What is your topic/issue within that topic?
Eutrophication is a concern in the Chesapeake Bay. Eutrophication is caused by excessive amounts of nutrients. Excessive nutrients in the bay have negative effects on the bay's ecosystem. The extra nutrients make the environment unbalanced. The extra nutrients cause a chain reaction that eventually kills most of the organisms in that area. This is what is known as a dead zone.
What is your personal interest in the topic?
This topic is interesting to me because it is a very local issue. I eat the seafood out of the Chesapeake, I fish in many of its tributaries, and I visit many sights built around this watershed. I live in Lancaster County which is focused on in many studies because of how much manure the live stock in this area produces. Lancaster County produces more than ten billion pounds of manure annually. (Runoff and The Chesapeake Bay)
What background information would an average reader need to know about your topic?
The Chesapeake Bay is becoming a dead zone due to excessive amounts of nutrients. These nutrients feed phytoplankton which is a type of very small plant that floats. This phytoplankton in turn blocks sunlight needed by underwater grass that grows on the bed of the Chesapeake Bay. When phytoplankton die they sink to the bottom of the bay and decompose. This decomposition creates low levels of oxygen in bay. Low levels of oxygen mean that certain types of species can no longer survive in what is known as the dead zone. Populations are plummeting due to the excessive amount of nutrients, and if these nutrient levels are not reduced the dead zone will continue to grow larger.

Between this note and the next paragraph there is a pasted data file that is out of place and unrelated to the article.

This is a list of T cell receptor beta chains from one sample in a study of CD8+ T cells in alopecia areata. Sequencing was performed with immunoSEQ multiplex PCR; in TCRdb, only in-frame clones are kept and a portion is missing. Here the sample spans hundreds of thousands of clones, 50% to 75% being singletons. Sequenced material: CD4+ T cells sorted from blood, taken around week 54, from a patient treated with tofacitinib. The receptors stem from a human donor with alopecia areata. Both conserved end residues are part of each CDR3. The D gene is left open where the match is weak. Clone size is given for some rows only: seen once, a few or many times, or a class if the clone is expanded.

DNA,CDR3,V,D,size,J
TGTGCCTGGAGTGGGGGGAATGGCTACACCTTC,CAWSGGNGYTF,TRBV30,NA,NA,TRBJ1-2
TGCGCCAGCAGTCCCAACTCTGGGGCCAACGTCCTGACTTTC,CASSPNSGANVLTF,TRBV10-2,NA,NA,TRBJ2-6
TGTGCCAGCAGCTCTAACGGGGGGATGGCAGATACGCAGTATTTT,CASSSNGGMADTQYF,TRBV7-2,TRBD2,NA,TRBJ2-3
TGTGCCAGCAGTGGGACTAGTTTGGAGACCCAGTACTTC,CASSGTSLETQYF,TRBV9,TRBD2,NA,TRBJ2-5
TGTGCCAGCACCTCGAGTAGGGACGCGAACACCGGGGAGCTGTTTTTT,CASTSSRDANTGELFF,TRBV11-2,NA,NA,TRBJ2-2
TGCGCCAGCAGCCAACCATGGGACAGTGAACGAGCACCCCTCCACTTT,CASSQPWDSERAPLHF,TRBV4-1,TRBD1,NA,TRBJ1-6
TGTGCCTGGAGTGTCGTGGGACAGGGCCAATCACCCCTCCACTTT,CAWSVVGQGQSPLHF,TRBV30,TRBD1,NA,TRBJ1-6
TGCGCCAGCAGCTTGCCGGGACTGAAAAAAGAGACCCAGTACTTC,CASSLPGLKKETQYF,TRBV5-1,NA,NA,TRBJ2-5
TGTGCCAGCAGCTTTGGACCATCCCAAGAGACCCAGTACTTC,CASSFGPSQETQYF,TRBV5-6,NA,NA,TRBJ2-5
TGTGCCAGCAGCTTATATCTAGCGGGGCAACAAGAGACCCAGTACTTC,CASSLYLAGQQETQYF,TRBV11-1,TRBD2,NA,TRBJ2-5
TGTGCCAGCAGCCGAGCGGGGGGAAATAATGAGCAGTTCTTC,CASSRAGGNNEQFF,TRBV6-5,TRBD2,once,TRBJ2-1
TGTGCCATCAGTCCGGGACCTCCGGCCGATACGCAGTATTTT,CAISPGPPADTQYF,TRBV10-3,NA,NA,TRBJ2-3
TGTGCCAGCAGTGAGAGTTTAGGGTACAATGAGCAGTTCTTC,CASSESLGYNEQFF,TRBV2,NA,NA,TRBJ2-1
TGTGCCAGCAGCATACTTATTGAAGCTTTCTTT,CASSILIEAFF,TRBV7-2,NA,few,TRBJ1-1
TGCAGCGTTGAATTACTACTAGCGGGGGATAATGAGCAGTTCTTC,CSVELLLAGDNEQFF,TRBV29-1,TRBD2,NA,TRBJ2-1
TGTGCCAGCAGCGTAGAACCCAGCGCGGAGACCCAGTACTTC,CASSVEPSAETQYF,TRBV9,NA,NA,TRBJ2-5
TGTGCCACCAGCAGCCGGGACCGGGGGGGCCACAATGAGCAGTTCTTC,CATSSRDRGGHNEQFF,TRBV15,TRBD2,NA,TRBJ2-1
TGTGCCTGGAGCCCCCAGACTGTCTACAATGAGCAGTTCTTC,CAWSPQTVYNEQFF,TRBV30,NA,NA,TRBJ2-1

What is your research question?
What are the biggest causes of the dead zone in ...
... middle of paper ...
Excessive nutrients from agriculture, development, and industry are harming the Chesapeake Bay. These excessive nutrients harm the habitat for many of the bays species. On top of the habitat being depleated, overfishing and diseases are also hurting the bays species. Nutrient loads can be reduced with the help of lawmakers to put a cap on the emissions allowed in the environment. If this is done the dead zone will start to recede, but the time and money need to be spent in order to save the bay.
Baker, William C., and Tom Horton. "Runoff and the Chesapeake Bay." GreenFILE. EBSCO, Nov.-Dec. 1990. Web. 1 Mar. 2014.
Cerco/ASCE, Carl F. "Response of Chesapeake Bay to Nutrient Load Reductions."GreenFILE. EBSCO, Aug. 1995. Web. 6 Mar. 2014.
Powledge, Fred. "Chesapeake Bay Restoration: A Model of What?" GreenFILE. EBSCO, Dec. 2005. Web. 1 Mar. 2014.